The GRE is a standardized test offered by the Educational Testing Service (ETS). It measures a student’s preparedness for graduate school. Since 2017, law colleges have been accepting the GRE as an alternative to Law School Admission Test. This move came after the idea proved successful with the pioneer, The University of Arizona’s James E. Rogers College of Law. Apart from the GRE test being effective in the admission of law students, colleges accepting GRE as an admission option see it as an opportunity for more students to take up the course. Many universities of law in the United States and abroad are now accepting the GRE.
Studies conducted by ETS proved the validity of the GRE for law school admissions. The Educational Testing Service made a follow-up on the progress of 21 students admitted to law schools based on the GRE and concluded that the GRE was just as effective as the LSAT. The findings saw many Universities of Law in the US embrace the GRE test for admissions. Even though the result is the same, GRE and LSAT are completely different in terms of the content, the format used, and availability.
The choice between GRE and LSAT
Students should choose one of these tests but not both. It is never wise to take the GRE as a fallback upon failing the LSAT. Law school’s competitiveness is based on the LSAT scores of their applicants, and each law school is obliged to report the highest scores they receive from their applicants. For this reason, once you present both results, the college admissions will give more weight to the LSAT and decline your application.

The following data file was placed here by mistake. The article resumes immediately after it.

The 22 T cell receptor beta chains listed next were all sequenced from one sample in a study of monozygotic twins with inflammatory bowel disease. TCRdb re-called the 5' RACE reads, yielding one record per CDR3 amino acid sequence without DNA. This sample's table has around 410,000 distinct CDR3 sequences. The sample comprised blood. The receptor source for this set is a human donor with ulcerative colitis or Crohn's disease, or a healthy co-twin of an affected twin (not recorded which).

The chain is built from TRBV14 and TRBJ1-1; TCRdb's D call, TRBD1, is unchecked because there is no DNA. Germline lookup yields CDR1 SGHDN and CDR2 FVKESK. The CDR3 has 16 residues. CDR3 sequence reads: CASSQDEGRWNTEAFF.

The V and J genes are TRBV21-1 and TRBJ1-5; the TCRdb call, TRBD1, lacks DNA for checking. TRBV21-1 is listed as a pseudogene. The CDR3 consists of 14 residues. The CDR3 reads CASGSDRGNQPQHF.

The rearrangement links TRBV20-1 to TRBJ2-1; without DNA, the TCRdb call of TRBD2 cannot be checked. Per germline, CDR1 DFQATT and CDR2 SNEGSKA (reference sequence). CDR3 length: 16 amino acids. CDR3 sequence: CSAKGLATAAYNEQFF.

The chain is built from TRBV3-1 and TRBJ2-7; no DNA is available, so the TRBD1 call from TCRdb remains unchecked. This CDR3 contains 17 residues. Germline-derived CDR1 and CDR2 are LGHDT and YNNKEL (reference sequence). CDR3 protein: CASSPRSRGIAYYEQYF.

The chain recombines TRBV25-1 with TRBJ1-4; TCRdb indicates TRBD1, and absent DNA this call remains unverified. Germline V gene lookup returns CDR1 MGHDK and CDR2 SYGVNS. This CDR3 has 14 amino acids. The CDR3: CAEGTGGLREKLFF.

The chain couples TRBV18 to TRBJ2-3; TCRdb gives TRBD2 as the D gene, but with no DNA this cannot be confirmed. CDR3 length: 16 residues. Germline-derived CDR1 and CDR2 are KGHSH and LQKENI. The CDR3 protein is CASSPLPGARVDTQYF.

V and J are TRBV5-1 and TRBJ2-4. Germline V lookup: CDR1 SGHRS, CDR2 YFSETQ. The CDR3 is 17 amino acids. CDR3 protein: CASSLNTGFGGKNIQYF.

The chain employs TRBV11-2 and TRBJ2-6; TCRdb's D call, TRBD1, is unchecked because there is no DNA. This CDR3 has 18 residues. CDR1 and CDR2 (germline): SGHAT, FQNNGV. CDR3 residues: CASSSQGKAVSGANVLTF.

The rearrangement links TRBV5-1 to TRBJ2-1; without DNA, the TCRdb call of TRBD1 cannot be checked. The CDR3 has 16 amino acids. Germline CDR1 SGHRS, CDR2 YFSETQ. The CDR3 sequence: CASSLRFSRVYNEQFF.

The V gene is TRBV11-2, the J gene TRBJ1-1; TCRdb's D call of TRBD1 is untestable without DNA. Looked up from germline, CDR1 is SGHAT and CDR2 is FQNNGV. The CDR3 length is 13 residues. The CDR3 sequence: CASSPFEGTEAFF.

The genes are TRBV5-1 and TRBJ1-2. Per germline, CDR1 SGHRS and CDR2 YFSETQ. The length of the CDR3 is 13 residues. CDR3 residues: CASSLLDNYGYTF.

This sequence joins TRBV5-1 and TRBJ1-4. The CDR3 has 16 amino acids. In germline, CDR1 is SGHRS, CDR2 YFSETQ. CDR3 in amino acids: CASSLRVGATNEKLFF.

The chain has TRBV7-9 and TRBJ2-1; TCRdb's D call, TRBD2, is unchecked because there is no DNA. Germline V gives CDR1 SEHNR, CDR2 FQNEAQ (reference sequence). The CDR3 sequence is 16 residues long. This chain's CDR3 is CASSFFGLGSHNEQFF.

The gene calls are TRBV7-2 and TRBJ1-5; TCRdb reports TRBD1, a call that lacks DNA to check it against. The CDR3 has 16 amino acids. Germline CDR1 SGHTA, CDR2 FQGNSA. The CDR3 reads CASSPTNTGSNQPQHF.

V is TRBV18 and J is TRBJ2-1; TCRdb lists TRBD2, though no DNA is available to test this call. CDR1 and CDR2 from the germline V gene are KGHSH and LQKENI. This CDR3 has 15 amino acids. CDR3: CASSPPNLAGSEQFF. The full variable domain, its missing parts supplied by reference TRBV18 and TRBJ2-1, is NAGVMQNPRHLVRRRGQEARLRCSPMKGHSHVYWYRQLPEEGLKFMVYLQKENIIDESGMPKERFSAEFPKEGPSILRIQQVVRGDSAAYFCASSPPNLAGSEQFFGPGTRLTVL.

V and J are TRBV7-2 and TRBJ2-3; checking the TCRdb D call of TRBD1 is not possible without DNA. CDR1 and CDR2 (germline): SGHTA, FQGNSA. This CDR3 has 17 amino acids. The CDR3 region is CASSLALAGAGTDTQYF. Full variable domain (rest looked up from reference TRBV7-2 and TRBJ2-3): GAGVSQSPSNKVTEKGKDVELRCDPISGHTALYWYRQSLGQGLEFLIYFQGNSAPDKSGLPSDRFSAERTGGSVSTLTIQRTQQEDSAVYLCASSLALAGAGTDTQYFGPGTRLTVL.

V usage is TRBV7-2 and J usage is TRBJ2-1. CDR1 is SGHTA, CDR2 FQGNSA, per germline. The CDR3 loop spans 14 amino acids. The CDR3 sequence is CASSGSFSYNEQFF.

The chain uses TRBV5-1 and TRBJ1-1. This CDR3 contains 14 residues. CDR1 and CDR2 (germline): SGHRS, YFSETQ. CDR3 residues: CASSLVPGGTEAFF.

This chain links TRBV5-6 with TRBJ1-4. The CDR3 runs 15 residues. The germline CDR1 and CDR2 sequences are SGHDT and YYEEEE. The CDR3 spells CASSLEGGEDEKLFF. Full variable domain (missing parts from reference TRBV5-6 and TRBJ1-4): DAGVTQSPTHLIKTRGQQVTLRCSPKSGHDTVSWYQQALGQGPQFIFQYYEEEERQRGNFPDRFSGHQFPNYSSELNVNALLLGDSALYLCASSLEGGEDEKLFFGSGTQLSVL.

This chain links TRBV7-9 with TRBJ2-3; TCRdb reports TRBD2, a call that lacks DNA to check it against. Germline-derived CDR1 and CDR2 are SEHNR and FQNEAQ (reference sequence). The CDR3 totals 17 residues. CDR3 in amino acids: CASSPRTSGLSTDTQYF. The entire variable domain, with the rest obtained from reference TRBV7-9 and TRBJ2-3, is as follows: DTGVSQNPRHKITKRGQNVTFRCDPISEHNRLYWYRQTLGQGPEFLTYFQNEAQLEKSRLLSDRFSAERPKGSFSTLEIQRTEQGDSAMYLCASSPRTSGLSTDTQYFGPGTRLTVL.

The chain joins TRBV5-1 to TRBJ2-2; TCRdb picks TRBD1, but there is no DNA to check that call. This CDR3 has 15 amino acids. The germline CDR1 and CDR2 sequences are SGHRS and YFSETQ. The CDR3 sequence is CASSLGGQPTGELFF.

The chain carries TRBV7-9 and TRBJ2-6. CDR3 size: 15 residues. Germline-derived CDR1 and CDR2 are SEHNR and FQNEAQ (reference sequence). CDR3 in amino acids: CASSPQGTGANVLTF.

Law schools accept multiple LSAT scores. Unfortunately, if you have a high score on the GRE and a low on the LSAT, that might affect their LSAT median and overall rankings. All in all, the GRE is acceptable for law school admissions, and there is no reason as to why you wouldn’t give it the priority. Administered tests are available online, which you can re-evaluate yourself before arriving at the final decision and taking the administered test.
Different law schools evaluate GRE scores differently
While the LSAT has been an administration tool for quite a while, aspiring law students can research the admission scores of various colleges and judge their chances of acceptance. Unlike LSAT, where all universities base admissions on the overall score, GRE is still new, and universities have different criteria for admission. The ETS provides a tool for converting the GRE score into LSAT equivalents. However, most universities will judge the LSAT score based on percentiles in admitting students. For instance, a GRE score in the 90th percentile is equivalent to the same percentile in the LSAT (a score of 165).
Whereas some universities base their selection on the overall score, others will emphasize more on some sections covered in the GRE test, including quantitative reasoning, verbal reasoning, and analytical writing.
Seek guidance from the law school of choice
It is always best to seek clarification from the University you aspire to join regarding their GRE admissions criteria. This is because the GRE admissions are still new, and the information may not be available online. The admissions policies are also bound to change from one year to the other as colleges try to establish an equilibrium. Consulting with the institution will shed more light on your likelihood of acceptance, which will help you in planning and decision making.